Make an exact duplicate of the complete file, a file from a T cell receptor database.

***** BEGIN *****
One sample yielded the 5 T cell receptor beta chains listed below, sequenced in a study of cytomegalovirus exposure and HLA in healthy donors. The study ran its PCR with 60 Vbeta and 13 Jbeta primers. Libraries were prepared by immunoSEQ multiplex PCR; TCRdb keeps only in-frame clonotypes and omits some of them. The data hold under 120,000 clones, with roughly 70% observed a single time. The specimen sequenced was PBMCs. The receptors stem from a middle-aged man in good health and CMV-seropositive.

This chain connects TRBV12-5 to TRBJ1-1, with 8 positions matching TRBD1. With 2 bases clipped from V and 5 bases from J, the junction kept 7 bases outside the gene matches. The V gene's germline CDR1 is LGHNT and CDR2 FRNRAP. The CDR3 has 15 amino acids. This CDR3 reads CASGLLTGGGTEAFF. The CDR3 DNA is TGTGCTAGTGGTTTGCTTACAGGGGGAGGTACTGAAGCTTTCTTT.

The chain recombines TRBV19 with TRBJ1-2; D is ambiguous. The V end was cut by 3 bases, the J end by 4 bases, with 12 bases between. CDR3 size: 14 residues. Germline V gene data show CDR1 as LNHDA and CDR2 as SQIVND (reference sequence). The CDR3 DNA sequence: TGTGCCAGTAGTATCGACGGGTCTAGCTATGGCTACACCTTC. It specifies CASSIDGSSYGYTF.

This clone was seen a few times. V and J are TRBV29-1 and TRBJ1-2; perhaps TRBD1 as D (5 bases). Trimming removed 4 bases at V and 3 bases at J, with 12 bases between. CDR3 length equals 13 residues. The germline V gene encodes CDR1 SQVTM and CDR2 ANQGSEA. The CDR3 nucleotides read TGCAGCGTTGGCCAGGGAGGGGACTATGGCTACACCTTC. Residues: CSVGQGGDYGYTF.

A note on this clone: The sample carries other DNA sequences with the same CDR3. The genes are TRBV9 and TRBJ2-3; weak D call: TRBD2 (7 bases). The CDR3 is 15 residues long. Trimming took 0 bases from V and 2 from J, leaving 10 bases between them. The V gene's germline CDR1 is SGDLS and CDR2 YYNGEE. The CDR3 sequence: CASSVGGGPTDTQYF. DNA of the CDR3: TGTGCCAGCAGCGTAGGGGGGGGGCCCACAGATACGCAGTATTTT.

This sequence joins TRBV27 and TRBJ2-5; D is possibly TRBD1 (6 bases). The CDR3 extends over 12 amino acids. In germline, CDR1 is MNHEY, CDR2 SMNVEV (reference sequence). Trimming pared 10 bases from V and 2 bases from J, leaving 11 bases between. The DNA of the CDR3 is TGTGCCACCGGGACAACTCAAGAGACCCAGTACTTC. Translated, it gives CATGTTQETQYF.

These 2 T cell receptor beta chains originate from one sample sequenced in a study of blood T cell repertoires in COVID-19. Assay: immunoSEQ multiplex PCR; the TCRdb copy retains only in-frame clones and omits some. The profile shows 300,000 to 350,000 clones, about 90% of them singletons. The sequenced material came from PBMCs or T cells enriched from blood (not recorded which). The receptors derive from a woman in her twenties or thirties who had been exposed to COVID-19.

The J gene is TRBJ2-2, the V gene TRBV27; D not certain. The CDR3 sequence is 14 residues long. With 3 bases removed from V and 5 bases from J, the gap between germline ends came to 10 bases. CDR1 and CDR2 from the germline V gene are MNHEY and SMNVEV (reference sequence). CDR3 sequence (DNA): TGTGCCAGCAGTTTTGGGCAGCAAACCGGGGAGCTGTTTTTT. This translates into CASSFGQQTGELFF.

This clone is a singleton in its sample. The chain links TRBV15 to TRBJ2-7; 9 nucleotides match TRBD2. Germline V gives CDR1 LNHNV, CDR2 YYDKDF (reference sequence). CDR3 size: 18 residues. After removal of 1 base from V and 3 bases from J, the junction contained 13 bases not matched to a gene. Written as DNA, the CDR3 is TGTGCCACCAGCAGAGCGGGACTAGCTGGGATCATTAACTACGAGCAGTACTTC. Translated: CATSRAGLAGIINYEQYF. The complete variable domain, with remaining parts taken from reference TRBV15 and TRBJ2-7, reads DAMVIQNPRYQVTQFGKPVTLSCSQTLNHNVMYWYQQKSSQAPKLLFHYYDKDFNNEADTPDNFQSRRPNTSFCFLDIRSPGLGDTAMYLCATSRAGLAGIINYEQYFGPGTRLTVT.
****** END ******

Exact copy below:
One sample yielded the 5 T cell receptor beta chains listed below, sequenced in a study of cytomegalovirus exposure and HLA in healthy donors. The study ran its PCR with 60 Vbeta and 13 Jbeta primers. Libraries were prepared by immunoSEQ multiplex PCR; TCRdb keeps only in-frame clonotypes and omits some of them. The data hold under 120,000 clones, with roughly 70% observed a single time. The specimen sequenced was PBMCs. The receptors stem from a middle-aged man in good health and CMV-seropositive.

This chain connects TRBV12-5 to TRBJ1-1, with 8 positions matching TRBD1. With 2 bases clipped from V and 5 bases from J, the junction kept 7 bases outside the gene matches. The V gene's germline CDR1 is LGHNT and CDR2 FRNRAP. The CDR3 has 15 amino acids. This CDR3 reads CASGLLTGGGTEAFF. The CDR3 DNA is TGTGCTAGTGGTTTGCTTACAGGGGGAGGTACTGAAGCTTTCTTT.

The chain recombines TRBV19 with TRBJ1-2; D is ambiguous. The V end was cut by 3 bases, the J end by 4 bases, with 12 bases between. CDR3 size: 14 residues. Germline V gene data show CDR1 as LNHDA and CDR2 as SQIVND (reference sequence). The CDR3 DNA sequence: TGTGCCAGTAGTATCGACGGGTCTAGCTATGGCTACACCTTC. It specifies CASSIDGSSYGYTF.

This clone was seen a few times. V and J are TRBV29-1 and TRBJ1-2; perhaps TRBD1 as D (5 bases). Trimming removed 4 bases at V and 3 bases at J, with 12 bases between. CDR3 length equals 13 residues. The germline V gene encodes CDR1 SQVTM and CDR2 ANQGSEA. The CDR3 nucleotides read TGCAGCGTTGGCCAGGGAGGGGACTATGGCTACACCTTC. Residues: CSVGQGGDYGYTF.

A note on this clone: The sample carries other DNA sequences with the same CDR3. The genes are TRBV9 and TRBJ2-3; weak D call: TRBD2 (7 bases). The CDR3 is 15 residues long. Trimming took 0 bases from V and 2 from J, leaving 10 bases between them. The V gene's germline CDR1 is SGDLS and CDR2 YYNGEE. The CDR3 sequence: CASSVGGGPTDTQYF. DNA of the CDR3: TGTGCCAGCAGCGTAGGGGGGGGGCCCACAGATACGCAGTATTTT.

This sequence joins TRBV27 and TRBJ2-5; D is possibly TRBD1 (6 bases). The CDR3 extends over 12 amino acids. In germline, CDR1 is MNHEY, CDR2 SMNVEV (reference sequence). Trimming pared 10 bases from V and 2 bases from J, leaving 11 bases between. The DNA of the CDR3 is TGTGCCACCGGGACAACTCAAGAGACCCAGTACTTC. Translated, it gives CATGTTQETQYF.

These 2 T cell receptor beta chains originate from one sample sequenced in a study of blood T cell repertoires in COVID-19. Assay: immunoSEQ multiplex PCR; the TCRdb copy retains only in-frame clones and omits some. The profile shows 300,000 to 350,000 clones, about 90% of them singletons. The sequenced material came from PBMCs or T cells enriched from blood (not recorded which). The receptors derive from a woman in her twenties or thirties who had been exposed to COVID-19.

The J gene is TRBJ2-2, the V gene TRBV27; D not certain. The CDR3 sequence is 14 residues long. With 3 bases removed from V and 5 bases from J, the gap between germline ends came to 10 bases. CDR1 and CDR2 from the germline V gene are MNHEY and SMNVEV (reference sequence). CDR3 sequence (DNA): TGTGCCAGCAGTTTTGGGCAGCAAACCGGGGAGCTGTTTTTT. This translates into CASSFGQQTGELFF.

This clone is a singleton in its sample. The chain links TRBV15 to TRBJ2-7; 9 nucleotides match TRBD2. Germline V gives CDR1 LNHNV, CDR2 YYDKDF (reference sequence). CDR3 size: 18 residues. After removal of 1 base from V and 3 bases from J, the junction contained 13 bases not matched to a gene. Written as DNA, the CDR3 is TGTGCCACCAGCAGAGCGGGACTAGCTGGGATCATTAACTACGAGCAGTACTTC. Translated: CATSRAGLAGIINYEQYF. The complete variable domain, with remaining parts taken from reference TRBV15 and TRBJ2-7, reads DAMVIQNPRYQVTQFGKPVTLSCSQTLNHNVMYWYQQKSSQAPKLLFHYYDKDFNNEADTPDNFQSRRPNTSFCFLDIRSPGLGDTAMYLCATSRAGLAGIINYEQYFGPGTRLTVT.